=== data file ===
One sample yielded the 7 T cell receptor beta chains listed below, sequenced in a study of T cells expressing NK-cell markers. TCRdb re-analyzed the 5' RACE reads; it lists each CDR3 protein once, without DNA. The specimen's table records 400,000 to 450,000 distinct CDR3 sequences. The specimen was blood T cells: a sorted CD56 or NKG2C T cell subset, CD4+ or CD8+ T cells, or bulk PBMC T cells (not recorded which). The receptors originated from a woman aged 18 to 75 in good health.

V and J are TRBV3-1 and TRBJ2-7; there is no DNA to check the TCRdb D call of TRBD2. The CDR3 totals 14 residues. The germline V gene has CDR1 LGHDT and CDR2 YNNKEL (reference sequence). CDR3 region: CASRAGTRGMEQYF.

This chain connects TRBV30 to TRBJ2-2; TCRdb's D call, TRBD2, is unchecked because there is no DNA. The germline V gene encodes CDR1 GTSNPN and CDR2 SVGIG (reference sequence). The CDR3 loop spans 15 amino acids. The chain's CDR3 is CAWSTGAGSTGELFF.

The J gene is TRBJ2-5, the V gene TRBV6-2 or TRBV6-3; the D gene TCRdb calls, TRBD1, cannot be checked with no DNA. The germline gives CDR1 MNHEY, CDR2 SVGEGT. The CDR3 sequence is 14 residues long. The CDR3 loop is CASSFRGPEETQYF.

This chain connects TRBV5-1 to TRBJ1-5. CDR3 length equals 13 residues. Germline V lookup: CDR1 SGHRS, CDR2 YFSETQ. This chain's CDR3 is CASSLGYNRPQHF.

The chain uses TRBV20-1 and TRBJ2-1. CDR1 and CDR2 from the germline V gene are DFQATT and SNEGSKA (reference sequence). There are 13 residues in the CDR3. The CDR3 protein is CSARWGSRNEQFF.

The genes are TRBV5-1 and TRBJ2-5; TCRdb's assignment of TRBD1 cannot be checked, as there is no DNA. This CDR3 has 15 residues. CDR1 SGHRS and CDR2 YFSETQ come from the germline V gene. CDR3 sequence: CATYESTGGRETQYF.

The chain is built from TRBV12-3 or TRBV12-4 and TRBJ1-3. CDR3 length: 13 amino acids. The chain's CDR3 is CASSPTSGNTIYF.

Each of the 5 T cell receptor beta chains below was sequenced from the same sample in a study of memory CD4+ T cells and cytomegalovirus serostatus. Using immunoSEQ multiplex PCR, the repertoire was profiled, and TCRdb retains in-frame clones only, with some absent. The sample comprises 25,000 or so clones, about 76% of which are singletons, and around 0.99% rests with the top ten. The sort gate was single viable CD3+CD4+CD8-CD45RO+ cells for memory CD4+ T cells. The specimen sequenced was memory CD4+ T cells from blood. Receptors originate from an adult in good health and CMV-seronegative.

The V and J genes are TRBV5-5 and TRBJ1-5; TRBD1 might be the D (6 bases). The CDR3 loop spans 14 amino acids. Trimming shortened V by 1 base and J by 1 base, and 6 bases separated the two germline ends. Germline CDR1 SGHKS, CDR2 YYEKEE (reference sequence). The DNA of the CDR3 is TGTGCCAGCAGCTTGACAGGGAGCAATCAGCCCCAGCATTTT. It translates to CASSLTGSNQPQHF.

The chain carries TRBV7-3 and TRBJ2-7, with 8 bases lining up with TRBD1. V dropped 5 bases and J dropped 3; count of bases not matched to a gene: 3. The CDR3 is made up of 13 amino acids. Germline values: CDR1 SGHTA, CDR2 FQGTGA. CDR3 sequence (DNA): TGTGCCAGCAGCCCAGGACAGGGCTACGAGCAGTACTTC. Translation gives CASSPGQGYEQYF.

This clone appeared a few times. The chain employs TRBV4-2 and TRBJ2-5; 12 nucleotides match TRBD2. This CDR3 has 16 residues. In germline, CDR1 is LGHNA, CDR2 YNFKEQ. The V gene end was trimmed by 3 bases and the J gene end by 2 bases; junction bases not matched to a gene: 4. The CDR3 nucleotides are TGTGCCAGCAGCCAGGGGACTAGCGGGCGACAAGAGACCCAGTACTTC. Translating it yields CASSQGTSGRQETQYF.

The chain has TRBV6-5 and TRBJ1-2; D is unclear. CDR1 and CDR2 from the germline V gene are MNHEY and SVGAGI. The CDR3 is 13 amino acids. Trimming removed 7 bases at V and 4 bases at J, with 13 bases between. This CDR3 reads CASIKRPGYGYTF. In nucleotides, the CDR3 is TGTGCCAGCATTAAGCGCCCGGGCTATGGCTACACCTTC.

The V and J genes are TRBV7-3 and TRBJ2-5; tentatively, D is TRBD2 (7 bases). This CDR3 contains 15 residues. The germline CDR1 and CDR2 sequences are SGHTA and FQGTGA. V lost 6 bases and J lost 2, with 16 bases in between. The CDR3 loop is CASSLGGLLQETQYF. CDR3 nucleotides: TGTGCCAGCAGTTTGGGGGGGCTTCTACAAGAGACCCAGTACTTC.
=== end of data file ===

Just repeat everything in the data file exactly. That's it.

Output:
One sample yielded the 7 T cell receptor beta chains listed below, sequenced in a study of T cells expressing NK-cell markers. TCRdb re-analyzed the 5' RACE reads; it lists each CDR3 protein once, without DNA. The specimen's table records 400,000 to 450,000 distinct CDR3 sequences. The specimen was blood T cells: a sorted CD56 or NKG2C T cell subset, CD4+ or CD8+ T cells, or bulk PBMC T cells (not recorded which). The receptors originated from a woman aged 18 to 75 in good health.

V and J are TRBV3-1 and TRBJ2-7; there is no DNA to check the TCRdb D call of TRBD2. The CDR3 totals 14 residues. The germline V gene has CDR1 LGHDT and CDR2 YNNKEL (reference sequence). CDR3 region: CASRAGTRGMEQYF.

This chain connects TRBV30 to TRBJ2-2; TCRdb's D call, TRBD2, is unchecked because there is no DNA. The germline V gene encodes CDR1 GTSNPN and CDR2 SVGIG (reference sequence). The CDR3 loop spans 15 amino acids. The chain's CDR3 is CAWSTGAGSTGELFF.

The J gene is TRBJ2-5, the V gene TRBV6-2 or TRBV6-3; the D gene TCRdb calls, TRBD1, cannot be checked with no DNA. The germline gives CDR1 MNHEY, CDR2 SVGEGT. The CDR3 sequence is 14 residues long. The CDR3 loop is CASSFRGPEETQYF.

This chain connects TRBV5-1 to TRBJ1-5. CDR3 length equals 13 residues. Germline V lookup: CDR1 SGHRS, CDR2 YFSETQ. This chain's CDR3 is CASSLGYNRPQHF.

The chain uses TRBV20-1 and TRBJ2-1. CDR1 and CDR2 from the germline V gene are DFQATT and SNEGSKA (reference sequence). There are 13 residues in the CDR3. The CDR3 protein is CSARWGSRNEQFF.

The genes are TRBV5-1 and TRBJ2-5; TCRdb's assignment of TRBD1 cannot be checked, as there is no DNA. This CDR3 has 15 residues. CDR1 SGHRS and CDR2 YFSETQ come from the germline V gene. CDR3 sequence: CATYESTGGRETQYF.

The chain is built from TRBV12-3 or TRBV12-4 and TRBJ1-3. CDR3 length: 13 amino acids. The chain's CDR3 is CASSPTSGNTIYF.

Each of the 5 T cell receptor beta chains below was sequenced from the same sample in a study of memory CD4+ T cells and cytomegalovirus serostatus. Using immunoSEQ multiplex PCR, the repertoire was profiled, and TCRdb retains in-frame clones only, with some absent. The sample comprises 25,000 or so clones, about 76% of which are singletons, and around 0.99% rests with the top ten. The sort gate was single viable CD3+CD4+CD8-CD45RO+ cells for memory CD4+ T cells. The specimen sequenced was memory CD4+ T cells from blood. Receptors originate from an adult in good health and CMV-seronegative.

The V and J genes are TRBV5-5 and TRBJ1-5; TRBD1 might be the D (6 bases). The CDR3 loop spans 14 amino acids. Trimming shortened V by 1 base and J by 1 base, and 6 bases separated the two germline ends. Germline CDR1 SGHKS, CDR2 YYEKEE (reference sequence). The DNA of the CDR3 is TGTGCCAGCAGCTTGACAGGGAGCAATCAGCCCCAGCATTTT. It translates to CASSLTGSNQPQHF.

The chain carries TRBV7-3 and TRBJ2-7, with 8 bases lining up with TRBD1. V dropped 5 bases and J dropped 3; count of bases not matched to a gene: 3. The CDR3 is made up of 13 amino acids. Germline values: CDR1 SGHTA, CDR2 FQGTGA. CDR3 sequence (DNA): TGTGCCAGCAGCCCAGGACAGGGCTACGAGCAGTACTTC. Translation gives CASSPGQGYEQYF.

This clone appeared a few times. The chain employs TRBV4-2 and TRBJ2-5; 12 nucleotides match TRBD2. This CDR3 has 16 residues. In germline, CDR1 is LGHNA, CDR2 YNFKEQ. The V gene end was trimmed by 3 bases and the J gene end by 2 bases; junction bases not matched to a gene: 4. The CDR3 nucleotides are TGTGCCAGCAGCCAGGGGACTAGCGGGCGACAAGAGACCCAGTACTTC. Translating it yields CASSQGTSGRQETQYF.

The chain has TRBV6-5 and TRBJ1-2; D is unclear. CDR1 and CDR2 from the germline V gene are MNHEY and SVGAGI. The CDR3 is 13 amino acids. Trimming removed 7 bases at V and 4 bases at J, with 13 bases between. This CDR3 reads CASIKRPGYGYTF. In nucleotides, the CDR3 is TGTGCCAGCATTAAGCGCCCGGGCTATGGCTACACCTTC.

The V and J genes are TRBV7-3 and TRBJ2-5; tentatively, D is TRBD2 (7 bases). This CDR3 contains 15 residues. The germline CDR1 and CDR2 sequences are SGHTA and FQGTGA. V lost 6 bases and J lost 2, with 16 bases in between. The CDR3 loop is CASSLGGLLQETQYF. CDR3 nucleotides: TGTGCCAGCAGTTTGGGGGGGCTTCTACAAGAGACCCAGTACTTC.